Flexible Work in Victoria

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In the last 3 years alone, the growth of the gig economy workforce has increased by 340% in Australia.

What does that mean for people who work gigs, part-time, casual and those who are self-employed?

As the work landscape shifts, so too does the way we support workers finding themselves in less-traditional modes of work.

This site presents facts and experiences from the flexible workforce including The Foundation for Young Australians' findings from the New Work Standard report.

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Australia is still coming to terms with what the impact of COVID-19 means for jobs and the economy overall, initial job loss data indicates that young people have been disproportionately affected.

The data and analysis presented on this page is drawn from the Australian Bureau of Statistics (ABS) and the Victorian On-Demand Inquiry survey data analysed by Equity Economics on behalf of FYA.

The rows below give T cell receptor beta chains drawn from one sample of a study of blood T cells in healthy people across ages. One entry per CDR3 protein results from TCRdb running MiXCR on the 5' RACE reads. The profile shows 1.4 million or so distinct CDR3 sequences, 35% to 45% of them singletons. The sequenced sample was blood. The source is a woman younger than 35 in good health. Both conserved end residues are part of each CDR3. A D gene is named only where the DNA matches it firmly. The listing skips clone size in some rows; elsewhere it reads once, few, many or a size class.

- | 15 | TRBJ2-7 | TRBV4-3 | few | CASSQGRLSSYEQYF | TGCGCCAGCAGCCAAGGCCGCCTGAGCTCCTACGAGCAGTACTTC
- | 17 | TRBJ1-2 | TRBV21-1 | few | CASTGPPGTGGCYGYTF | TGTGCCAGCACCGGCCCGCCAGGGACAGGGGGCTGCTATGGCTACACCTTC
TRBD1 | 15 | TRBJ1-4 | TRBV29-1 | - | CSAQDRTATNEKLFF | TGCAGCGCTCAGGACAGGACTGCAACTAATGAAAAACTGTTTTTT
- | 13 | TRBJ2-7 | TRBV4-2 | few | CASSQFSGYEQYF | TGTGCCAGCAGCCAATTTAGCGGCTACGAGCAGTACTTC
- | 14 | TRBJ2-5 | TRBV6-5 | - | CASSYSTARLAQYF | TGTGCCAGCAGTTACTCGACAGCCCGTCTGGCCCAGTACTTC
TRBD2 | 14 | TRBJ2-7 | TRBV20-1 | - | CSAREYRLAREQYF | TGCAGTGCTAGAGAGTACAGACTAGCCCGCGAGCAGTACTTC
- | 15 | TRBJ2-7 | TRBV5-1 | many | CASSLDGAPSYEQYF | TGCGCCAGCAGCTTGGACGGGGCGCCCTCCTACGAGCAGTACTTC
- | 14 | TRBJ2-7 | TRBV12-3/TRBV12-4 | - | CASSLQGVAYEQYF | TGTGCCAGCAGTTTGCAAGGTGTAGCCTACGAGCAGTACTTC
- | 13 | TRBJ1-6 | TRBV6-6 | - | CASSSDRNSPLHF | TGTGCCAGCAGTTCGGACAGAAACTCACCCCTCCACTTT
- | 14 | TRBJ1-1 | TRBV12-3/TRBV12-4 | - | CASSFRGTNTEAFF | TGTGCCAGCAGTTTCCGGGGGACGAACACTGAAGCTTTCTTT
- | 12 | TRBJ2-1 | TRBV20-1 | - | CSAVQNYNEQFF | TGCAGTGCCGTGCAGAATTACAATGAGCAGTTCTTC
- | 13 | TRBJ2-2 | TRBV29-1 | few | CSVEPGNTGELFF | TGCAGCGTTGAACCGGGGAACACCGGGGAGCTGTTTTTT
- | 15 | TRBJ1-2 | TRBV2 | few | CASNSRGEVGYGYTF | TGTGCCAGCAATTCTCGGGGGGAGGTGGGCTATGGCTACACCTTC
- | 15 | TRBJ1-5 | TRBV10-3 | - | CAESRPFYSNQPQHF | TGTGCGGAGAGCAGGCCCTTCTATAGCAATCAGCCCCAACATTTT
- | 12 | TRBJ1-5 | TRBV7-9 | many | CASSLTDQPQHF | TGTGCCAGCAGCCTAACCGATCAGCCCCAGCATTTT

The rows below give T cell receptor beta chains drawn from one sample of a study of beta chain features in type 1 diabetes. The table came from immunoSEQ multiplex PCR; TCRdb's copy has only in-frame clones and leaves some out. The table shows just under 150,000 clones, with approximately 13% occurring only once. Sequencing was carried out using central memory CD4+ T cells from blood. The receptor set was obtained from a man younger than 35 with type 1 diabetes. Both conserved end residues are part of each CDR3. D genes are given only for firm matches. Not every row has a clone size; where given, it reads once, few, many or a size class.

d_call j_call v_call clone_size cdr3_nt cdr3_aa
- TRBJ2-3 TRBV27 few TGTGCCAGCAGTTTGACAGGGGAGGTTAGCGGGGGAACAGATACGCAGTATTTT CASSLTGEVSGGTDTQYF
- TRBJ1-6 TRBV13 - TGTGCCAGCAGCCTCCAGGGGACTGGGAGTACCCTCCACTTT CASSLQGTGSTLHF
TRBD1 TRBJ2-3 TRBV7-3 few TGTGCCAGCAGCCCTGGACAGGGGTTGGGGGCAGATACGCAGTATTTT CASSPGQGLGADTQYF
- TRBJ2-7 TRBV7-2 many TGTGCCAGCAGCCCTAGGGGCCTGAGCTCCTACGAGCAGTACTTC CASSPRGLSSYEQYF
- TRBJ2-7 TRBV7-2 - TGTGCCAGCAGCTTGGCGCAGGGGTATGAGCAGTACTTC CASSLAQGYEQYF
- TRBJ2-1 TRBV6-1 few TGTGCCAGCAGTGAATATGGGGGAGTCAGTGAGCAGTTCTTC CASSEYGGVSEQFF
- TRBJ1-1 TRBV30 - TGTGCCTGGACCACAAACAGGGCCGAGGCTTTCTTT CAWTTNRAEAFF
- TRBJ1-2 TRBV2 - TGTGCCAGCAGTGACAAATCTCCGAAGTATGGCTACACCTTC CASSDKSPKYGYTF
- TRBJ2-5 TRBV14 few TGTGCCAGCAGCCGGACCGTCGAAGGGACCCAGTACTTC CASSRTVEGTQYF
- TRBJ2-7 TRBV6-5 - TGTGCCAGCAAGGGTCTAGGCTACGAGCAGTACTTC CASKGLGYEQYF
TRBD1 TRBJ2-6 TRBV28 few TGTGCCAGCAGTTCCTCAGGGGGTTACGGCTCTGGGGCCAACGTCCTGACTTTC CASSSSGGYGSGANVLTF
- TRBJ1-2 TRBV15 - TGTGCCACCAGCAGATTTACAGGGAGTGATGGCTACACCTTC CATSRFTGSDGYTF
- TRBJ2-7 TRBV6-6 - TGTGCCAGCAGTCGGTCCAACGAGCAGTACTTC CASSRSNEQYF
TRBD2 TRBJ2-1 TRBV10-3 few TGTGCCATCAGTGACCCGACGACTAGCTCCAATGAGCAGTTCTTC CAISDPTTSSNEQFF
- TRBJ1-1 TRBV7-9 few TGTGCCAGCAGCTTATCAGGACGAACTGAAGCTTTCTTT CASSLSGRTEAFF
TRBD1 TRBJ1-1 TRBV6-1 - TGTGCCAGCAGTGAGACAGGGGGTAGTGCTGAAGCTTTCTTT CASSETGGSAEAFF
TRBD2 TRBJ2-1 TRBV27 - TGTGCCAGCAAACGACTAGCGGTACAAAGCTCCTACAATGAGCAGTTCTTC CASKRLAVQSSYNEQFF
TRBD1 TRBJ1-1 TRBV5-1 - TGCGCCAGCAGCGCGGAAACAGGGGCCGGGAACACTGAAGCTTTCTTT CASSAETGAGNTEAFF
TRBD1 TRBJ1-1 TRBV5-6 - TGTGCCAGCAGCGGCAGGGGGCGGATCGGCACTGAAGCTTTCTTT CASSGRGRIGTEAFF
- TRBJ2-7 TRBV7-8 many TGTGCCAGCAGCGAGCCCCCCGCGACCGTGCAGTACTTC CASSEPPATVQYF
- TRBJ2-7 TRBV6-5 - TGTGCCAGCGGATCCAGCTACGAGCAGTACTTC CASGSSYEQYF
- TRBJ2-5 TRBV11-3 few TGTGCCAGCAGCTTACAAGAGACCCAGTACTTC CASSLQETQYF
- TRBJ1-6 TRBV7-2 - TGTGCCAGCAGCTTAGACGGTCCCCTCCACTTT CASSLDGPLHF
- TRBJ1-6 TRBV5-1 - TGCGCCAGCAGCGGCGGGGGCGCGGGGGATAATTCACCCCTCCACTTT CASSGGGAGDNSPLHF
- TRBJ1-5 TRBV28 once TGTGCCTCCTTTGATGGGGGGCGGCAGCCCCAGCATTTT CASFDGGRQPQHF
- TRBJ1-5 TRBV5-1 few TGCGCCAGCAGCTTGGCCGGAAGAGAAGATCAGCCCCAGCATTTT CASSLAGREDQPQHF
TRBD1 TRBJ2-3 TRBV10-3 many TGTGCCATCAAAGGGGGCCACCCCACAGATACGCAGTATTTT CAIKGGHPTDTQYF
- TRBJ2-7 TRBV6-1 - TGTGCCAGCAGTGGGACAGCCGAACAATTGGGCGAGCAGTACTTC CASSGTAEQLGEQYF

Young people (15-24) are increasingly engaging in flexible work and exposed to the risks and opportunities that this type of work presents.

of young people were in part-time work arrangements

of young people were working in casual arrangements without access to sick or annual leave

of young people were self-employed

Since 2016 there has been an estimated 340% growth in the number of gig workers Australia-wide, 53% of these workers are under 35.



Share of gig economy workforce


Estimated number of workers



Share of gig economy workforce


Estimated number of workers


Young people in Victoria have not been the beneficiaries of the emerging signs of recovery felt elsewhere in the country as they grapple with living through a second wave. Instead the effect of this crisis will continue to be felt by young people in the decade to come.

Top 5 youth unemployment hotspots in Victoria by region:

1. Shepparton 26.6%

2. Mornington Peninsula 25.8%

3. Melbourne - Inner 21.2%

4. Melbourne - Inner South 19.6%

5. Melbourne - North West 19.5%